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Council approves wind energy systems ordinance 

Credit:  Brittany Linenberg, Indianola Record Herald, indianolarecordherald.desmoinesregister.com 2 February 2011 ~~

The Indianola City Council approved an ordinance establishing and regulating small wind energy conversion systems on Jan. 17.

SWECS are now allowed in C-2 (highway commercial), C-4 (planned commercial district), M-1 (limited industrial), M-2 (general industrial), A-1 (agriculture) and all residential zoning classifications.

City Council started looking at the ordinance on SWECS in November 2010.

The ordinance went through several revisions as council members worked to incorporate residential areas and decrease the minimum lot size necessary to have a SWECS.

For lots of more than one acre and less than three acres, a maximum height of 65 feet is allowed for SWECS.

Lots three to five acres are allowed a maximum of 80 feet and lots of five or more acres are allowed a maximum of 100 feet.

SWECS are not allowed on a lot size of less than one acre.

For C-1, C-2, C-4, M-1 and M-2 classifications, the minimum lot size is one acre.

A-1 and residential zoning classifications must have a minimum lot size of three acres to construct a SWECS.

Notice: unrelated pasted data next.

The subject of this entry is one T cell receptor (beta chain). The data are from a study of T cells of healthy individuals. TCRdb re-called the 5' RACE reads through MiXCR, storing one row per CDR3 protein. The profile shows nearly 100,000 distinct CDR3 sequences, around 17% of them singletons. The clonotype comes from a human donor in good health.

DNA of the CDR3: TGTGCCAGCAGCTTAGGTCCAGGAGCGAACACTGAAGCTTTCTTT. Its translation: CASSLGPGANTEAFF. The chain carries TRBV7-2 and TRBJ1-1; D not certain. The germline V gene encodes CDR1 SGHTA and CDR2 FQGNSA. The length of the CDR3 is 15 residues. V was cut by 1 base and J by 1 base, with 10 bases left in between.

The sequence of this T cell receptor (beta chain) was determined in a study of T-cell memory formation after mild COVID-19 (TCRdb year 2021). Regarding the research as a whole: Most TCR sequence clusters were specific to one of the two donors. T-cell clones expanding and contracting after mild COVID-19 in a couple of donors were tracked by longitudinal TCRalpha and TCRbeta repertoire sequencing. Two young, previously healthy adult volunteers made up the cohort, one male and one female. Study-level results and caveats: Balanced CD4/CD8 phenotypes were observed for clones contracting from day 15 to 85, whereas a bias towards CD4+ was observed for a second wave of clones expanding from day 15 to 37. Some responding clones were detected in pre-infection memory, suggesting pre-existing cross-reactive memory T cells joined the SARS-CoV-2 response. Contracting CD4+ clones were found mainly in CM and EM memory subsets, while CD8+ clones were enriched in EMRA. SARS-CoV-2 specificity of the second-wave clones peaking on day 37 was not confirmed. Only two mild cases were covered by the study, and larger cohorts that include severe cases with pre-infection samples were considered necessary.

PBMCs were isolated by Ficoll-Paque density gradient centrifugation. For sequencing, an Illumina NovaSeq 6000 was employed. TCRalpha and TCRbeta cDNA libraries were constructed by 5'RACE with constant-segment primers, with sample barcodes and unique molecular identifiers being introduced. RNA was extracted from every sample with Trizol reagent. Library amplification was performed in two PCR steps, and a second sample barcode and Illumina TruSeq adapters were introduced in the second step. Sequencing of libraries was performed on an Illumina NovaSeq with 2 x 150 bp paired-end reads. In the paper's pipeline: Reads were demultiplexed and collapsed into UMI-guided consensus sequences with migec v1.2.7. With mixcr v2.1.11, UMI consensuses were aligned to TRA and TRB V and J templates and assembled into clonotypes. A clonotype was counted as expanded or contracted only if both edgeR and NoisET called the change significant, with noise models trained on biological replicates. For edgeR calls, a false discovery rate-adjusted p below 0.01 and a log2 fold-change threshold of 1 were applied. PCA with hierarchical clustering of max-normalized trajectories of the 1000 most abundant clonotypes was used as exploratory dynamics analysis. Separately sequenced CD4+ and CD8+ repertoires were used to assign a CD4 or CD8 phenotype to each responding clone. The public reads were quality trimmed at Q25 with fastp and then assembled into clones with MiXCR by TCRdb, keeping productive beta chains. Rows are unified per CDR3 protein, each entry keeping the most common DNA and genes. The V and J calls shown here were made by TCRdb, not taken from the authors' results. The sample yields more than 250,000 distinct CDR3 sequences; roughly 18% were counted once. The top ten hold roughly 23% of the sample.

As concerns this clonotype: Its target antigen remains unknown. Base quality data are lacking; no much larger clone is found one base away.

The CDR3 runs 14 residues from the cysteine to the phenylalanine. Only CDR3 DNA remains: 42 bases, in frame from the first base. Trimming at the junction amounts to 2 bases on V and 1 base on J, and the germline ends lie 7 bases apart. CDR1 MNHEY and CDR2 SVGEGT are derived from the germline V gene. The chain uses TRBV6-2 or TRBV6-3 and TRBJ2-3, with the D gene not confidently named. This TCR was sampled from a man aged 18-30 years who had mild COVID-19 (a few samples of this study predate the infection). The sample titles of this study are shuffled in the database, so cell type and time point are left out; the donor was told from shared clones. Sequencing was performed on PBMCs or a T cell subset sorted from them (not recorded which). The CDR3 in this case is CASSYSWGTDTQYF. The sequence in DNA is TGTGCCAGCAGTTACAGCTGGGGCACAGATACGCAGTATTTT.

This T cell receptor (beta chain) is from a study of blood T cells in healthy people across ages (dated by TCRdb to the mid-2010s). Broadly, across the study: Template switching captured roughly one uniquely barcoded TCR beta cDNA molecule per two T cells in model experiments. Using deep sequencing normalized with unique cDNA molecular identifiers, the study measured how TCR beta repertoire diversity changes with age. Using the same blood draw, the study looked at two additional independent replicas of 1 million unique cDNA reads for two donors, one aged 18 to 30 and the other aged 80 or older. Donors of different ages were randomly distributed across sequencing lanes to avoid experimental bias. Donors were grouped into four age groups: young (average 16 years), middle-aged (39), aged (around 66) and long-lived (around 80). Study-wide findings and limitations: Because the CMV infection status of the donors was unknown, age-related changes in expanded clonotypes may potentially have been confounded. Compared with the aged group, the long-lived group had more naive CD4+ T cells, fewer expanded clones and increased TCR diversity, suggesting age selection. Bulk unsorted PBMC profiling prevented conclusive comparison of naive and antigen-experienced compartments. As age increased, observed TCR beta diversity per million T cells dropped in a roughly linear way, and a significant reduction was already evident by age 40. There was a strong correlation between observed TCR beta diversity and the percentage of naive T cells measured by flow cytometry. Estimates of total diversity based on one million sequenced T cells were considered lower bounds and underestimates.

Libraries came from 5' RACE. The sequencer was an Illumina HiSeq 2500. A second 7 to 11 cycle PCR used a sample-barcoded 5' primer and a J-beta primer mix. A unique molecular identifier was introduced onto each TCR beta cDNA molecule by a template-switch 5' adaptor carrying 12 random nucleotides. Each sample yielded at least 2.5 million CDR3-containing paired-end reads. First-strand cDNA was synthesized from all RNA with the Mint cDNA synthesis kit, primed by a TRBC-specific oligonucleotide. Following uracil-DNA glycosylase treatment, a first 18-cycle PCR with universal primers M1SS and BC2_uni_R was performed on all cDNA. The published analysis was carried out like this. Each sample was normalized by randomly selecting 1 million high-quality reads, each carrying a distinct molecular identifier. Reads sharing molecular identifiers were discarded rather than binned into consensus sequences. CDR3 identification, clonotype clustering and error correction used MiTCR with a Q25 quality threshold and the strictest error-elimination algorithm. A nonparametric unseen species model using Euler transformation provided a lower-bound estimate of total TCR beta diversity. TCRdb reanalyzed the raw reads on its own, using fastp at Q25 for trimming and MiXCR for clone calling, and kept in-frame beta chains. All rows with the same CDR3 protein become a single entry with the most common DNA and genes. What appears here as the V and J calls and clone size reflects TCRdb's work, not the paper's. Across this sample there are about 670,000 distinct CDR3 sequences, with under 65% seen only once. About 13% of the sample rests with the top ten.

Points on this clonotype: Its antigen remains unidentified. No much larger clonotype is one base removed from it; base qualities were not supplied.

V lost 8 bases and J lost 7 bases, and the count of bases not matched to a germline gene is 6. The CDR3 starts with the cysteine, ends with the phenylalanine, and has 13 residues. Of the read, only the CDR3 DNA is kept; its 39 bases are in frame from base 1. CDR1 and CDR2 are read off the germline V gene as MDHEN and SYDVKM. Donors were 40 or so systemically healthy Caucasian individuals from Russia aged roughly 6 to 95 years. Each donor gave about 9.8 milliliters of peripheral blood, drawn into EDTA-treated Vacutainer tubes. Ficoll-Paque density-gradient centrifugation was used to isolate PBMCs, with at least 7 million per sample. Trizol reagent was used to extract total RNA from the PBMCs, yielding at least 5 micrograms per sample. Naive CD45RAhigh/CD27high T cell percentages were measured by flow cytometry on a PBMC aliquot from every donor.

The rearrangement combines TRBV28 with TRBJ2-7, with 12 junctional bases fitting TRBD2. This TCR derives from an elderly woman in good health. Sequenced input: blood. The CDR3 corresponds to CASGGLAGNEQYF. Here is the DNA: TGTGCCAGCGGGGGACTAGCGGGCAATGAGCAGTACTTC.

Wind energy systems can have a capacity of up to 15 kilowatts for residential uses and up to 100 kilowatts for commercial and industrial districts.

SWECS must be freestanding and cannot be mounted on buildings.

The systems must be a neutral color such as white, sky blue or light gray and the surface cannot be reflective.

Lighting is not permitted on the structure unless it is required to meet Federal Aviation Administration guidelines.

Signage is also not allowed on the structures.

A special use permit must be obtained through the city before a SWECS is constructed.

Source:  Brittany Linenberg, Indianola Record Herald, indianolarecordherald.desmoinesregister.com 2 February 2011

This article is the work of the source indicated. Any opinions expressed in it are not necessarily those of National Wind Watch.

The copyright of this article resides with the author or publisher indicated. As part of its noncommercial educational effort to present the environmental, social, scientific, and economic issues of large-scale wind power development to a global audience seeking such information, National Wind Watch endeavors to observe “fair use” as provided for in section 107 of U.S. Copyright Law and similar “fair dealing” provisions of the copyright laws of other nations. Send requests to excerpt, general inquiries, and comments via e-mail.

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